Holy Cross Monastery, West Park, NY
Br. Andrew Colquhoun, OHC
Easter, Sunday, March 31, 2013
Luke 24: 1-12
|The Women at the Tomb - William Bouguerau (1825 - 1905)|
I have had time for the first year in many not to have had much to do for the Triduum. It has been wonderful to let the liturgy wash over me and pull me in. As always for me Lent raises up so much to think about and pray about:
- personal things like: how am I coping with the increasing limitations in my physical life, endings and frailty and how is that God is growing old with me and more content to sit by me as a companion?
- but also: how do we show our faith in the face of gun violence, the call for compassion in marriage equality? What do we have to say about Syria and North Korea? What about Monsanto? And what about my cowardice or passivity in the face of injustices and suffering?
This Lent has been a heavy season. I’m ready to lighten up. It must be getting near the end. Time for brunch and dessert (editor's note: Easter brunch is served to our guests after the two and a half hour Easter vigil is completed).
But these three days haven’t been entirely without pressure, however. This sermon was coming up. So I’ve been constantly aware of this Gospel reading. I discovered something. The last verse, the one about Peter is a late addition. The earliest versions stop with the statement that the apostles thought that this was just an women’s fantasy and the apostles didn’t believe the women.
According to the Scriptures the only people who stayed faithfully at the cross and went to tend the body of Christ were the women and their voices are not heard. They’re still not heard.
It preys on me, that… not just about those women but about all the unheard women, indeed, all the people whose voices are smothered, ignored, discounted and distorted.
Jesus was one of them –- he said over and again -– If you have ears, hear me! And he still cries that same cry. Sometimes it’s his own voice; sometimes it’s his sisters’ voices, his children’s, our neighbors around the world; in Mexico, in Canada, Native people everywhere – no voices. The Xhosa people around our monastery in South Africa – defeated because no one is listening.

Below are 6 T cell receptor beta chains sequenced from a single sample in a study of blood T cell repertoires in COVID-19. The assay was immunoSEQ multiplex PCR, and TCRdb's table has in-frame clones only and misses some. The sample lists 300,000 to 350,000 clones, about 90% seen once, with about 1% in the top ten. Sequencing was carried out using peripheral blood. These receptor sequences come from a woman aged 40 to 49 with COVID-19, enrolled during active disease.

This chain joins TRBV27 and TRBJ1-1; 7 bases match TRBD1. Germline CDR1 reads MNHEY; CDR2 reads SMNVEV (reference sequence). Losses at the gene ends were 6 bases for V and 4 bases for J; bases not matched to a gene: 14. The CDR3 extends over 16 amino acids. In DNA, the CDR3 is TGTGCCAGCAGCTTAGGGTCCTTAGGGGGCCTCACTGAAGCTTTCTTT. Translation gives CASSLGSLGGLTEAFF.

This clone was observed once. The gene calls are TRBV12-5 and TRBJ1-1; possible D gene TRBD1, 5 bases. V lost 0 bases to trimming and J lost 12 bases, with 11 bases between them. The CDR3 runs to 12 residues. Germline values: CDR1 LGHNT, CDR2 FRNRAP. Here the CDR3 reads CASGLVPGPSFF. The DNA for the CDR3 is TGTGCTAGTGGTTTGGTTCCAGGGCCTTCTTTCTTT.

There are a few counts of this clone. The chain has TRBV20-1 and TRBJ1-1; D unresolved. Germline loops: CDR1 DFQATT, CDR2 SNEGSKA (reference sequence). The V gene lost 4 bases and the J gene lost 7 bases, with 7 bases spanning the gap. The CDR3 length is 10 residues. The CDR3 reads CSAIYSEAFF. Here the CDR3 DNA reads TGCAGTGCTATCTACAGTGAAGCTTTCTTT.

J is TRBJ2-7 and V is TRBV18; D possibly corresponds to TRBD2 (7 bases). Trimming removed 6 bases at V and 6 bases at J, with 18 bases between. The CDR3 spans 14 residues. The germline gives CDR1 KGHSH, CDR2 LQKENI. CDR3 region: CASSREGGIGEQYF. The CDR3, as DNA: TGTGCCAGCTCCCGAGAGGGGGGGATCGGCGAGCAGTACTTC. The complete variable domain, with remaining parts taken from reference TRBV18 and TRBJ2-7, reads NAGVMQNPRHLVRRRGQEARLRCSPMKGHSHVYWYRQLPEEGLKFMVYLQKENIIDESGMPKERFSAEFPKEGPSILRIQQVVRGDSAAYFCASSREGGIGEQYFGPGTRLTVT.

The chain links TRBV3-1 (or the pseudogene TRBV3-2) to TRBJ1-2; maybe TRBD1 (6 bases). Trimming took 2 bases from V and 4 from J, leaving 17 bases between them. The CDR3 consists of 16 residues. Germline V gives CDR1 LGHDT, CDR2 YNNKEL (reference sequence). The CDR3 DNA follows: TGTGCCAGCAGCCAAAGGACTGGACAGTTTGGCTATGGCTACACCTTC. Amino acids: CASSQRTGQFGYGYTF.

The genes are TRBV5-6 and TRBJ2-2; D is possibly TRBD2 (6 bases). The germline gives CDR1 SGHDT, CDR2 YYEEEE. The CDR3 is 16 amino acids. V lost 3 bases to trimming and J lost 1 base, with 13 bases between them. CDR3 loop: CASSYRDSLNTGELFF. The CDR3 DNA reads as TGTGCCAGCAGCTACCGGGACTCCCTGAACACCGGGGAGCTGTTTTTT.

It’s the children of Sandy Hook; the people of Staten Island; the drunks and druggies, the whores and the old people. The lonely and those who die forgotten. Their voices are so often drowned out by greed and bigotry or by the noise of our blasé contentment.
It has been pointed out that Jesus’ crucifixion was just one among thousands. Not a unique event at all. 'Just another annoying Jew who wouldn’t shut up.' Another act of unnecessary suffering among millions. They are all around us.
What makes this one distinctive is that this crucifixion is the act where Humanity and Divinity hear together the tearing, the rending of the veil of separation. And now God’s voice is made clear in the voices of the suffering of the world.
I don’t know where we dug up the idea that Jesus died to appease an angry God; I believe that in Jesus’ death, God dies. God with us, God poor, God woman, God gay, God forgotten, God of Auschwitz, God of the barrio, God in prison, God raped, God starving. God dying again and again and again.
The Resurrection we rejoice in today only means anything at all when the Mary's are heard. When the fear of the apostles is banished in the peace the Risen Christ brings. When we hear the voices and embrace the truth in broken hearted love, then Resurrection happens again and again and again.
And just when you think God’s patience must be about to end, it doesn’t.
Our call is not to leave Jesus hanging on the cross but to join him as God’s resurrected and resurrecting people in listening and giving voice to the voiceless ones.
Christ is Risen! Say Alleluia!